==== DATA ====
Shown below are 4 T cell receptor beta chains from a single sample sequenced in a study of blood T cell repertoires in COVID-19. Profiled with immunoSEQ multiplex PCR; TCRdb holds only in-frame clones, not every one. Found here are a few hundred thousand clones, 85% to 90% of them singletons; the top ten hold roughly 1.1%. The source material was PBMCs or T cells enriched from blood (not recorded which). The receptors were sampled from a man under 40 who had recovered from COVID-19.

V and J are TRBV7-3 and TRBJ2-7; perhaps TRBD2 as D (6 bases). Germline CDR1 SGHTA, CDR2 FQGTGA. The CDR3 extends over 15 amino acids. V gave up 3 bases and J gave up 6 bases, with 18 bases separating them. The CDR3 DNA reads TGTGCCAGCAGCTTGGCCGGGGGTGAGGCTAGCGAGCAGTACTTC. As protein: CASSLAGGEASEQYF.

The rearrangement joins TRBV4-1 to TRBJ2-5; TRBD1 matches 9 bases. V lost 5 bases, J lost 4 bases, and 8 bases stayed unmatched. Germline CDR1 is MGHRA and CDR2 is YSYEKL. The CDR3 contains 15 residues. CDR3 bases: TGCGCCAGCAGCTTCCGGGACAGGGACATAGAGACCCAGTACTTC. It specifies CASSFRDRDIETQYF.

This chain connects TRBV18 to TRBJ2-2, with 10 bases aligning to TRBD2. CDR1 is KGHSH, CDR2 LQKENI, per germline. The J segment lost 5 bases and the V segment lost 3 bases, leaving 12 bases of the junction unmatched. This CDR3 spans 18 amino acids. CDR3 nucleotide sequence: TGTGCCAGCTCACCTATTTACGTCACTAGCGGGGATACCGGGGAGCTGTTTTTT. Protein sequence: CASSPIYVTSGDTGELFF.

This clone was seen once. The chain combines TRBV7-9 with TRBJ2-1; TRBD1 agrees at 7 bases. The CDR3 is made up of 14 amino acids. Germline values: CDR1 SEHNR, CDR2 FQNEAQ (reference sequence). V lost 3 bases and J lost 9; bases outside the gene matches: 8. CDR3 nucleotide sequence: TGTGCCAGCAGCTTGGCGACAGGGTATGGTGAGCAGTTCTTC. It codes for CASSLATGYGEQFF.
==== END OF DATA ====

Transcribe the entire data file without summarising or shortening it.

Shown below are 4 T cell receptor beta chains from a single sample sequenced in a study of blood T cell repertoires in COVID-19. Profiled with immunoSEQ multiplex PCR; TCRdb holds only in-frame clones, not every one. Found here are a few hundred thousand clones, 85% to 90% of them singletons; the top ten hold roughly 1.1%. The source material was PBMCs or T cells enriched from blood (not recorded which). The receptors were sampled from a man under 40 who had recovered from COVID-19.

V and J are TRBV7-3 and TRBJ2-7; perhaps TRBD2 as D (6 bases). Germline CDR1 SGHTA, CDR2 FQGTGA. The CDR3 extends over 15 amino acids. V gave up 3 bases and J gave up 6 bases, with 18 bases separating them. The CDR3 DNA reads TGTGCCAGCAGCTTGGCCGGGGGTGAGGCTAGCGAGCAGTACTTC. As protein: CASSLAGGEASEQYF.

The rearrangement joins TRBV4-1 to TRBJ2-5; TRBD1 matches 9 bases. V lost 5 bases, J lost 4 bases, and 8 bases stayed unmatched. Germline CDR1 is MGHRA and CDR2 is YSYEKL. The CDR3 contains 15 residues. CDR3 bases: TGCGCCAGCAGCTTCCGGGACAGGGACATAGAGACCCAGTACTTC. It specifies CASSFRDRDIETQYF.

This chain connects TRBV18 to TRBJ2-2, with 10 bases aligning to TRBD2. CDR1 is KGHSH, CDR2 LQKENI, per germline. The J segment lost 5 bases and the V segment lost 3 bases, leaving 12 bases of the junction unmatched. This CDR3 spans 18 amino acids. CDR3 nucleotide sequence: TGTGCCAGCTCACCTATTTACGTCACTAGCGGGGATACCGGGGAGCTGTTTTTT. Protein sequence: CASSPIYVTSGDTGELFF.

This clone was seen once. The chain combines TRBV7-9 with TRBJ2-1; TRBD1 agrees at 7 bases. The CDR3 is made up of 14 amino acids. Germline values: CDR1 SEHNR, CDR2 FQNEAQ (reference sequence). V lost 3 bases and J lost 9; bases outside the gene matches: 8. CDR3 nucleotide sequence: TGTGCCAGCAGCTTGGCGACAGGGTATGGTGAGCAGTTCTTC. It codes for CASSLATGYGEQFF.